PORTLAND, Ore. (AP) — Human antibodies that were mass produced in a lab have eliminated HIV from newborn monkeys, a new study showed.
Researchers at Oregon Health & Science University were stunned by the results, published in Nature Medicine. Not only did the antibodies work in each instance to eliminate the virus that causes AIDS, the therapy was also quick, clearing the virus from the body within two weeks.
“We’re very excited about this study because we think it opens some doors for alternative therapies that could be used to prevent infection in babies and children,” said Nancy Haigwood, the lead investigator and head of the OHSU primate center.
This is the first time human antibodies have been used in this way, Haigwood said. Researchers have also tried administering antiretroviral drugs to attack a new infection, but those experiments have failed, she said. Antiretroviral drugs are given to pregnant women who are HIV positive to prevent them from transmitting the virus to their babies, but the drugs are expensive and not widely available in parts of the world where HIV is rampant.
Haigwood said the trial of antibody therapy, which was tested in rhesus macaques, was so successful that the approach could be tried in humans in South Africa or elsewhere where the mother-to-child transmission rate of HIV is high.
More than 200,000 children were born with HIV worldwide in 2013, according to the United Nations children’s organization, UNICEF. Without therapy, one-third of infected newborns die by their first birthday. Half don’t make it to their second, the agency said.
This therapy could change that. It could also be effective in newly infected adults, Haigwood said.
To do the study, investigators had to create a virus that was part human immunodeficiency virus and part simian immunodeficiency virus, the HIV equivalent that infects monkeys. Monkeys are not susceptible to HIV so researchers needed a hybrid that resembled the human virus enough to allow the antibodies to attack but would also take hold in monkeys, replicating like HIV does in humans.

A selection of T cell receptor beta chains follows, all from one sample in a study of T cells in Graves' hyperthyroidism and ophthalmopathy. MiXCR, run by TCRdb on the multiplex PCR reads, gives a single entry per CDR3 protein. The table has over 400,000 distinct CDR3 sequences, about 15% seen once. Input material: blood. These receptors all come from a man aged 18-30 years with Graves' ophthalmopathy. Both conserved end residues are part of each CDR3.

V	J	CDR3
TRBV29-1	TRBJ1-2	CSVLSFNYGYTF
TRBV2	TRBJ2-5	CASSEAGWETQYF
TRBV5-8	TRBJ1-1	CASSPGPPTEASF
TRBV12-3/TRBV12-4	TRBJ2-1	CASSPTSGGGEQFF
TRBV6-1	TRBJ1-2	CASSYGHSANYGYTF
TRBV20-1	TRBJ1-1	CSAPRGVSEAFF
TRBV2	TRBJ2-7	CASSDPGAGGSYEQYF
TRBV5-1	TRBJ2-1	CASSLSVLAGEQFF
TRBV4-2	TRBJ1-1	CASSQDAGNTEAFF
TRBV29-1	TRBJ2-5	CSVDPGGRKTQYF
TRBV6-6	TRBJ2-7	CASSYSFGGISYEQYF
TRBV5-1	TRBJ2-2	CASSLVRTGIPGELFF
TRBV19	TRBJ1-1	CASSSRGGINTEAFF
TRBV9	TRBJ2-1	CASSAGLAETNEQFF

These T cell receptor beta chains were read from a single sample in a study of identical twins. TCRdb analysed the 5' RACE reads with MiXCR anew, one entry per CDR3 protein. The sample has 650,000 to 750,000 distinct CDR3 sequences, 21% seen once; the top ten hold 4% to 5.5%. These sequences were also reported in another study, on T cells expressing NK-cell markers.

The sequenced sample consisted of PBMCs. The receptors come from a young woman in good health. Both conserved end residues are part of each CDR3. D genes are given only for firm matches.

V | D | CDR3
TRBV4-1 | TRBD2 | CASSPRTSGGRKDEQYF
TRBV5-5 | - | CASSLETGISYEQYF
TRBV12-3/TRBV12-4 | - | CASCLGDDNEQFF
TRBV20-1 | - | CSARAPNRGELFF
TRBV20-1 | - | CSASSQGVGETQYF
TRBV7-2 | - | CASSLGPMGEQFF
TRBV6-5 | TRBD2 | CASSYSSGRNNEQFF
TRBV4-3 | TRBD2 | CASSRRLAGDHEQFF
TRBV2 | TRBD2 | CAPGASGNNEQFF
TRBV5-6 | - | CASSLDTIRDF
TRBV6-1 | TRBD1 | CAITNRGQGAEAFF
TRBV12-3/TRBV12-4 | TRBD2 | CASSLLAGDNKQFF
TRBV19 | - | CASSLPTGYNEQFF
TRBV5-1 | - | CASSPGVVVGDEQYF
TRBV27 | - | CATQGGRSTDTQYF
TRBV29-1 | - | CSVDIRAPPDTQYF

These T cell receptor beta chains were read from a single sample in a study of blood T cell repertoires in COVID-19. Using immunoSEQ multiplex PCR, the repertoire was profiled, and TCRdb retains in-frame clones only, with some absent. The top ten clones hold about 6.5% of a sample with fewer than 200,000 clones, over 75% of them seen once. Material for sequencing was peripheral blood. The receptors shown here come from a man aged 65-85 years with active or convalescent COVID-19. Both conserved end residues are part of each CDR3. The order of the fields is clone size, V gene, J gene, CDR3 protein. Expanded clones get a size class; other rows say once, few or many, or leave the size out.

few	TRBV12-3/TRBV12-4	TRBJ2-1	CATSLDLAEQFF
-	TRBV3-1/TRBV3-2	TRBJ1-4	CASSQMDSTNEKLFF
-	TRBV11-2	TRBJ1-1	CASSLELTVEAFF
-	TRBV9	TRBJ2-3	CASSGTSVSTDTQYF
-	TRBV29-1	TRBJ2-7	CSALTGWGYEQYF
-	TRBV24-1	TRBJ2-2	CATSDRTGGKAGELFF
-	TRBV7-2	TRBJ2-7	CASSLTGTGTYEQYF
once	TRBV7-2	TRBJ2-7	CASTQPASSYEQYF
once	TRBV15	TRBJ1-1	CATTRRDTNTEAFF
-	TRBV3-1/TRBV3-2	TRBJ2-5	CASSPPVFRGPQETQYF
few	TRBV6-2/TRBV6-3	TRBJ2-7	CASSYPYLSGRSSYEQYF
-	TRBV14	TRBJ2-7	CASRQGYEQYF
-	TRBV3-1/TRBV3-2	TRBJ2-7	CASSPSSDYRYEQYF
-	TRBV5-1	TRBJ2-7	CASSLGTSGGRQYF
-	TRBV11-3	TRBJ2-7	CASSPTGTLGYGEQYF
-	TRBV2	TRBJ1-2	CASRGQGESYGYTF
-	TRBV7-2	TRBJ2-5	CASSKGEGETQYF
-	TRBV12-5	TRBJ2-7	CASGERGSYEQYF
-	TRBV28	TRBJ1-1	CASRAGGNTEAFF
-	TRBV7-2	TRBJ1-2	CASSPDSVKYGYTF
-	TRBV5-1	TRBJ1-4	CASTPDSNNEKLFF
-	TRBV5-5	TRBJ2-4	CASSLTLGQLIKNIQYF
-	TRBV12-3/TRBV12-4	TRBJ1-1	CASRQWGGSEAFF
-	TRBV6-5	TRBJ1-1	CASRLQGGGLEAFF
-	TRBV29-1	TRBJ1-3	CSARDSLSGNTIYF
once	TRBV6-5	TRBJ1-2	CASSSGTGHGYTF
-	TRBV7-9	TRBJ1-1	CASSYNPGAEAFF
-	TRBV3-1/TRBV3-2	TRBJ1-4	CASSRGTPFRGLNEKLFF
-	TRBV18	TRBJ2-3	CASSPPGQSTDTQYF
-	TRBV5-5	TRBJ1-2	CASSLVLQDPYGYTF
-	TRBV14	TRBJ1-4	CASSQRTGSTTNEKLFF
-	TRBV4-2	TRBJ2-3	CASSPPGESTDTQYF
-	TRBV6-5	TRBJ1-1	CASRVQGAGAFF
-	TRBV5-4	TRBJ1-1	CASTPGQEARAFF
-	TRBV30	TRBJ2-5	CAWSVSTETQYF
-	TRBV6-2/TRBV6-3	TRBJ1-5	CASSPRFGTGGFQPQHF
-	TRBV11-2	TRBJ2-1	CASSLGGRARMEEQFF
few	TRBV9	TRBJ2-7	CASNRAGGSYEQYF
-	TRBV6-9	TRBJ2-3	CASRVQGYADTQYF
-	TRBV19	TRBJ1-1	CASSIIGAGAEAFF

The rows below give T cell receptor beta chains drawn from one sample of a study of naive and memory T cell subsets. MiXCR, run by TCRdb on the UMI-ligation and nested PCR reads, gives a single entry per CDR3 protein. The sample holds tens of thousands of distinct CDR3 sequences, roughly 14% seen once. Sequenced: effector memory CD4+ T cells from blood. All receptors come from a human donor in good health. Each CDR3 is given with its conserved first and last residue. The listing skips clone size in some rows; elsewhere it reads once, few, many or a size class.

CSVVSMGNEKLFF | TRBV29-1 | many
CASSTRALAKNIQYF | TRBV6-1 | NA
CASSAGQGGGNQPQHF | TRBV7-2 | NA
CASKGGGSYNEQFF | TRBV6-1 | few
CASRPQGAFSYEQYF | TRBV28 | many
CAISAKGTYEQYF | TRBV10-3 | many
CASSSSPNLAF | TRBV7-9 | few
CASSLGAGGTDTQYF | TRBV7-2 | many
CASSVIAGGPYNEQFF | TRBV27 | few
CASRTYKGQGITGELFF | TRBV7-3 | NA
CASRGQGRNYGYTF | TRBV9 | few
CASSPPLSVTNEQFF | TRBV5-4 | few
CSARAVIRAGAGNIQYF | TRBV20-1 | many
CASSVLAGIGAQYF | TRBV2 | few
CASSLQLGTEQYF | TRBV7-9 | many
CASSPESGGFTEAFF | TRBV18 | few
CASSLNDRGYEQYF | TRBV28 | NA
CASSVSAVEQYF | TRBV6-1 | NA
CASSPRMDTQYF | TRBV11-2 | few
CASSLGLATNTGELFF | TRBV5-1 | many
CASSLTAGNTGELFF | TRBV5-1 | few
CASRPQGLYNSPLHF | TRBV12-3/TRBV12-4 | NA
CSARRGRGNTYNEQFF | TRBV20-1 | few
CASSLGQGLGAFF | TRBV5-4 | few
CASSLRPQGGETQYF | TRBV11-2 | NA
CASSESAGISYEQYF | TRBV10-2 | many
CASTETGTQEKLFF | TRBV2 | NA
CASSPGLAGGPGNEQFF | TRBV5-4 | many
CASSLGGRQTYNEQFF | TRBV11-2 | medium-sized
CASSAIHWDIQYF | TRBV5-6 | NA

The monkeys were infected orally when they were born, just as human babies become infected during the birth process by swallowing infected secretions from the mother. A day later, they were given the antibodies. Those originally came from humans. People who become infected with HIV produce them, but they’re not effective in eliminating an infection that’s taken hold because HIV multiplies so rapidly and escapes attacks by the immune system.
The antibodies can be cloned en masse in a lab.
After the first dose, the antibodies were administered on the fourth, seventh and 10th days. By the two-week mark, the virus was gone and never returned.
“It was 100 percent effective,” Haigwood said.
Past research has indicated that HIV takes three to seven days for the virus to spread. But Haigwood and her team discovered that the virus was in multiple tissues within 24 hours.
“It was must faster than we expected,” she said. “It’s very thorough in its ability to infect all parts of the tissue and the blood.”
The antibodies remain stable so they could be shipped around the world and stored, and they’re better than antiretroviral drugs because they’re not toxic. Drugs inevitably come with side effects, but the antibodies are produced by the human body. Haigwood said they might be used to not only wipe out an infection but allow a newborn to breastfeed, another mode of transmission.
Trials in humans testing the safety of antibody therapy to fight HIV are now underway in Africa and the United States. That’s a first step toward an efficacy trial.
At OHSU, Haigwood’s team will be carrying the experiment forward, looking at the use of different antibodies, administering them later, combining them with drug treatment and lowering the dose.
That’s enough to occupy the researchers for a few years, Haigwood said.